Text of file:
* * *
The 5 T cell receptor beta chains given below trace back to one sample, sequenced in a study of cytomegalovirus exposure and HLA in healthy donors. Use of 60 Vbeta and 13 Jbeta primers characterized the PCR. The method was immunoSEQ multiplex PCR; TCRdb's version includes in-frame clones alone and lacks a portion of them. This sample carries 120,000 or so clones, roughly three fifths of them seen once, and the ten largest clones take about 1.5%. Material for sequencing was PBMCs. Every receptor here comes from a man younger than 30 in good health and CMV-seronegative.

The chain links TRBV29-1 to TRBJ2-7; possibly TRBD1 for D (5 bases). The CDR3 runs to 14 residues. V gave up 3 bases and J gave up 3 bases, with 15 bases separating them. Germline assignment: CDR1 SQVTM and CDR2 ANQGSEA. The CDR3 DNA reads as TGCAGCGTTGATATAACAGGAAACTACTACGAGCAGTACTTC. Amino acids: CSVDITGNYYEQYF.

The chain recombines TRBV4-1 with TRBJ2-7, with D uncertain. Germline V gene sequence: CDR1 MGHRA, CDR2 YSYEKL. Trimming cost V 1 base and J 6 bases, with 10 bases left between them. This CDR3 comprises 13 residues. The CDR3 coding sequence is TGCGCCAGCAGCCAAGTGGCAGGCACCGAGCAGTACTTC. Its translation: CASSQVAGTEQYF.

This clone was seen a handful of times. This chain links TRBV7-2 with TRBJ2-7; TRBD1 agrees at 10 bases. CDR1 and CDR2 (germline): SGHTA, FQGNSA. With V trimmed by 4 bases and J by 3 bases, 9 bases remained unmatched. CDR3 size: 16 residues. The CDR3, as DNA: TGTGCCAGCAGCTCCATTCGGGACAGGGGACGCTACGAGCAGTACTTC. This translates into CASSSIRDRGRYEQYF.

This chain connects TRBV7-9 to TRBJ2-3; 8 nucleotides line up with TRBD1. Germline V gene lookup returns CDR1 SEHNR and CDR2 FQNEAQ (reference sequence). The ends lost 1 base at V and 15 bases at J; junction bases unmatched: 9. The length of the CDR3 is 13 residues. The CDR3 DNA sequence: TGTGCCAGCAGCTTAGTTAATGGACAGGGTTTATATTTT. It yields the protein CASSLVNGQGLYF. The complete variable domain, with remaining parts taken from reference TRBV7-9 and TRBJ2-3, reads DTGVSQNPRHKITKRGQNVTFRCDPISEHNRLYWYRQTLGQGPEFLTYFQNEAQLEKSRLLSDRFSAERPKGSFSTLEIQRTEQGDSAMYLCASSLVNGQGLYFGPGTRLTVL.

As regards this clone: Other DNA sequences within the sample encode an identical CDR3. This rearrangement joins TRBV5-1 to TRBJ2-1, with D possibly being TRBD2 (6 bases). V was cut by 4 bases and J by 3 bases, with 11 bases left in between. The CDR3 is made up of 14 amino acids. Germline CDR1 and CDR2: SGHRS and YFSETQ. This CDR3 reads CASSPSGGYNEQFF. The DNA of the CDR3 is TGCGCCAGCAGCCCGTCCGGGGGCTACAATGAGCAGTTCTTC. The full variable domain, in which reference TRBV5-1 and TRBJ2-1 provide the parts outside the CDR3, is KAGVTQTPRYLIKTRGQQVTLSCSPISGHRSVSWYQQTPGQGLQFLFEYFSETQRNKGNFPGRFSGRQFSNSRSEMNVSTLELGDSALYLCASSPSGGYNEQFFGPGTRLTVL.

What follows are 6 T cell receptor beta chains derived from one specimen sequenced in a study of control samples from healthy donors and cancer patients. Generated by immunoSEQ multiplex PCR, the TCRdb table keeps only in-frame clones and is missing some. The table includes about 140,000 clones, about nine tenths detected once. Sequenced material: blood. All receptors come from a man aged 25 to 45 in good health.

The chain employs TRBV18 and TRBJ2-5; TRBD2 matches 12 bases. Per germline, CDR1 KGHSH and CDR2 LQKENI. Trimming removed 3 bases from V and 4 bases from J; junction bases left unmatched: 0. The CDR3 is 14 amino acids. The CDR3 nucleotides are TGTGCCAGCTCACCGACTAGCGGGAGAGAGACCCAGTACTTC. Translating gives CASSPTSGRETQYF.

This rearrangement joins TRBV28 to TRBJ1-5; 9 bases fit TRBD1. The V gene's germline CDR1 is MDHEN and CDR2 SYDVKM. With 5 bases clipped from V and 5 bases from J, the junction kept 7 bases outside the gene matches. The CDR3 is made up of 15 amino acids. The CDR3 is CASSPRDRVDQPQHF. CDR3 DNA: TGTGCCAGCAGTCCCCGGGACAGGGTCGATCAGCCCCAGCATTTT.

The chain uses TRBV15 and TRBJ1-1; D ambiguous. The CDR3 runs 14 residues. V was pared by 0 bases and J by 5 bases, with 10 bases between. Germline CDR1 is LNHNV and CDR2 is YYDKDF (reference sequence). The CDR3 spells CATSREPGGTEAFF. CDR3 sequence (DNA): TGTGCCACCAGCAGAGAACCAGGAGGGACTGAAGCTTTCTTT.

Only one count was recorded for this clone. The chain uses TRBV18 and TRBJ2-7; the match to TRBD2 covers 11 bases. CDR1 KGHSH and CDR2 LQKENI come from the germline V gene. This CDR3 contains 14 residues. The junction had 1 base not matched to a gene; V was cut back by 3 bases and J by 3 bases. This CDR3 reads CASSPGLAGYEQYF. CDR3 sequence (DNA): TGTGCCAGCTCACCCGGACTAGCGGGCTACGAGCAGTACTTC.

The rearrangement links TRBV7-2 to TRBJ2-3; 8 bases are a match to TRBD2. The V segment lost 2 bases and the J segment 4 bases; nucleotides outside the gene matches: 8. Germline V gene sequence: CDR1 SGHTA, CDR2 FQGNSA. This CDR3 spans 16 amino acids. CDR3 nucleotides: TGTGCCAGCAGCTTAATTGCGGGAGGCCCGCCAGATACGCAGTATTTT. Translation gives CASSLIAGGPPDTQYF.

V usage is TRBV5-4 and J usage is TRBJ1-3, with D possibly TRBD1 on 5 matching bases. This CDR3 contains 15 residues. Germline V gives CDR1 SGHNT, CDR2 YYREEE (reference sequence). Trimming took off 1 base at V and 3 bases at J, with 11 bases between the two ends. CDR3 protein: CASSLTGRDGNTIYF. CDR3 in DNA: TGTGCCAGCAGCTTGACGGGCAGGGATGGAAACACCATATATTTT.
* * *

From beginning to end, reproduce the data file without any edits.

The 5 T cell receptor beta chains given below trace back to one sample, sequenced in a study of cytomegalovirus exposure and HLA in healthy donors. Use of 60 Vbeta and 13 Jbeta primers characterized the PCR. The method was immunoSEQ multiplex PCR; TCRdb's version includes in-frame clones alone and lacks a portion of them. This sample carries 120,000 or so clones, roughly three fifths of them seen once, and the ten largest clones take about 1.5%. Material for sequencing was PBMCs. Every receptor here comes from a man younger than 30 in good health and CMV-seronegative.

The chain links TRBV29-1 to TRBJ2-7; possibly TRBD1 for D (5 bases). The CDR3 runs to 14 residues. V gave up 3 bases and J gave up 3 bases, with 15 bases separating them. Germline assignment: CDR1 SQVTM and CDR2 ANQGSEA. The CDR3 DNA reads as TGCAGCGTTGATATAACAGGAAACTACTACGAGCAGTACTTC. Amino acids: CSVDITGNYYEQYF.

The chain recombines TRBV4-1 with TRBJ2-7, with D uncertain. Germline V gene sequence: CDR1 MGHRA, CDR2 YSYEKL. Trimming cost V 1 base and J 6 bases, with 10 bases left between them. This CDR3 comprises 13 residues. The CDR3 coding sequence is TGCGCCAGCAGCCAAGTGGCAGGCACCGAGCAGTACTTC. Its translation: CASSQVAGTEQYF.

This clone was seen a handful of times. This chain links TRBV7-2 with TRBJ2-7; TRBD1 agrees at 10 bases. CDR1 and CDR2 (germline): SGHTA, FQGNSA. With V trimmed by 4 bases and J by 3 bases, 9 bases remained unmatched. CDR3 size: 16 residues. The CDR3, as DNA: TGTGCCAGCAGCTCCATTCGGGACAGGGGACGCTACGAGCAGTACTTC. This translates into CASSSIRDRGRYEQYF.

This chain connects TRBV7-9 to TRBJ2-3; 8 nucleotides line up with TRBD1. Germline V gene lookup returns CDR1 SEHNR and CDR2 FQNEAQ (reference sequence). The ends lost 1 base at V and 15 bases at J; junction bases unmatched: 9. The length of the CDR3 is 13 residues. The CDR3 DNA sequence: TGTGCCAGCAGCTTAGTTAATGGACAGGGTTTATATTTT. It yields the protein CASSLVNGQGLYF. The complete variable domain, with remaining parts taken from reference TRBV7-9 and TRBJ2-3, reads DTGVSQNPRHKITKRGQNVTFRCDPISEHNRLYWYRQTLGQGPEFLTYFQNEAQLEKSRLLSDRFSAERPKGSFSTLEIQRTEQGDSAMYLCASSLVNGQGLYFGPGTRLTVL.

As regards this clone: Other DNA sequences within the sample encode an identical CDR3. This rearrangement joins TRBV5-1 to TRBJ2-1, with D possibly being TRBD2 (6 bases). V was cut by 4 bases and J by 3 bases, with 11 bases left in between. The CDR3 is made up of 14 amino acids. Germline CDR1 and CDR2: SGHRS and YFSETQ. This CDR3 reads CASSPSGGYNEQFF. The DNA of the CDR3 is TGCGCCAGCAGCCCGTCCGGGGGCTACAATGAGCAGTTCTTC. The full variable domain, in which reference TRBV5-1 and TRBJ2-1 provide the parts outside the CDR3, is KAGVTQTPRYLIKTRGQQVTLSCSPISGHRSVSWYQQTPGQGLQFLFEYFSETQRNKGNFPGRFSGRQFSNSRSEMNVSTLELGDSALYLCASSPSGGYNEQFFGPGTRLTVL.

What follows are 6 T cell receptor beta chains derived from one specimen sequenced in a study of control samples from healthy donors and cancer patients. Generated by immunoSEQ multiplex PCR, the TCRdb table keeps only in-frame clones and is missing some. The table includes about 140,000 clones, about nine tenths detected once. Sequenced material: blood. All receptors come from a man aged 25 to 45 in good health.

The chain employs TRBV18 and TRBJ2-5; TRBD2 matches 12 bases. Per germline, CDR1 KGHSH and CDR2 LQKENI. Trimming removed 3 bases from V and 4 bases from J; junction bases left unmatched: 0. The CDR3 is 14 amino acids. The CDR3 nucleotides are TGTGCCAGCTCACCGACTAGCGGGAGAGAGACCCAGTACTTC. Translating gives CASSPTSGRETQYF.

This rearrangement joins TRBV28 to TRBJ1-5; 9 bases fit TRBD1. The V gene's germline CDR1 is MDHEN and CDR2 SYDVKM. With 5 bases clipped from V and 5 bases from J, the junction kept 7 bases outside the gene matches. The CDR3 is made up of 15 amino acids. The CDR3 is CASSPRDRVDQPQHF. CDR3 DNA: TGTGCCAGCAGTCCCCGGGACAGGGTCGATCAGCCCCAGCATTTT.

The chain uses TRBV15 and TRBJ1-1; D ambiguous. The CDR3 runs 14 residues. V was pared by 0 bases and J by 5 bases, with 10 bases between. Germline CDR1 is LNHNV and CDR2 is YYDKDF (reference sequence). The CDR3 spells CATSREPGGTEAFF. CDR3 sequence (DNA): TGTGCCACCAGCAGAGAACCAGGAGGGACTGAAGCTTTCTTT.

Only one count was recorded for this clone. The chain uses TRBV18 and TRBJ2-7; the match to TRBD2 covers 11 bases. CDR1 KGHSH and CDR2 LQKENI come from the germline V gene. This CDR3 contains 14 residues. The junction had 1 base not matched to a gene; V was cut back by 3 bases and J by 3 bases. This CDR3 reads CASSPGLAGYEQYF. CDR3 sequence (DNA): TGTGCCAGCTCACCCGGACTAGCGGGCTACGAGCAGTACTTC.

The rearrangement links TRBV7-2 to TRBJ2-3; 8 bases are a match to TRBD2. The V segment lost 2 bases and the J segment 4 bases; nucleotides outside the gene matches: 8. Germline V gene sequence: CDR1 SGHTA, CDR2 FQGNSA. This CDR3 spans 16 amino acids. CDR3 nucleotides: TGTGCCAGCAGCTTAATTGCGGGAGGCCCGCCAGATACGCAGTATTTT. Translation gives CASSLIAGGPPDTQYF.

V usage is TRBV5-4 and J usage is TRBJ1-3, with D possibly TRBD1 on 5 matching bases. This CDR3 contains 15 residues. Germline V gives CDR1 SGHNT, CDR2 YYREEE (reference sequence). Trimming took off 1 base at V and 3 bases at J, with 11 bases between the two ends. CDR3 protein: CASSLTGRDGNTIYF. CDR3 in DNA: TGTGCCAGCAGCTTGACGGGCAGGGATGGAAACACCATATATTTT.